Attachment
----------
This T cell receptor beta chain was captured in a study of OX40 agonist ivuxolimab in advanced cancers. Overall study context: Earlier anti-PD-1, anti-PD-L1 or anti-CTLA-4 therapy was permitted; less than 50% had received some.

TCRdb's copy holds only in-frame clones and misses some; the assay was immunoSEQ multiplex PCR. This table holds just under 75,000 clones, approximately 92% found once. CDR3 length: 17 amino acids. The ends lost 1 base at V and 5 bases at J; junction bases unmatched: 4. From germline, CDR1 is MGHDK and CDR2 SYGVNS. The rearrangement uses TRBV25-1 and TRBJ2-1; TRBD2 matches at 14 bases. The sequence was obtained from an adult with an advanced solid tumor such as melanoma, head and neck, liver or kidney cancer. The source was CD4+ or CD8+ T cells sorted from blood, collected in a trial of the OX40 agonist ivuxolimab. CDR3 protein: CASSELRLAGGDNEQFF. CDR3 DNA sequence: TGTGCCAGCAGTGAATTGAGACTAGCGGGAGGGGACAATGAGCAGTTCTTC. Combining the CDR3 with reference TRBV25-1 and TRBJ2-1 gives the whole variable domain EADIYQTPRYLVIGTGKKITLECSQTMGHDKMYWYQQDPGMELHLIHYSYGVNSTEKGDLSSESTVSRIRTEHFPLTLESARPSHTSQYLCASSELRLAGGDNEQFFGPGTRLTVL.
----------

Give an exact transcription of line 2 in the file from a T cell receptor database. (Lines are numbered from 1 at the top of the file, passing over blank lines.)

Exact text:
TCRdb's copy holds only in-frame clones and misses some; the assay was immunoSEQ multiplex PCR. This table holds just under 75,000 clones, approximately 92% found once. CDR3 length: 17 amino acids. The ends lost 1 base at V and 5 bases at J; junction bases unmatched: 4. From germline, CDR1 is MGHDK and CDR2 SYGVNS. The rearrangement uses TRBV25-1 and TRBJ2-1; TRBD2 matches at 14 bases. The sequence was obtained from an adult with an advanced solid tumor such as melanoma, head and neck, liver or kidney cancer. The source was CD4+ or CD8+ T cells sorted from blood, collected in a trial of the OX40 agonist ivuxolimab. CDR3 protein: CASSELRLAGGDNEQFF. CDR3 DNA sequence: TGTGCCAGCAGTGAATTGAGACTAGCGGGAGGGGACAATGAGCAGTTCTTC. Combining the CDR3 with reference TRBV25-1 and TRBJ2-1 gives the whole variable domain EADIYQTPRYLVIGTGKKITLECSQTMGHDKMYWYQQDPGMELHLIHYSYGVNSTEKGDLSSESTVSRIRTEHFPLTLESARPSHTSQYLCASSELRLAGGDNEQFFGPGTRLTVL.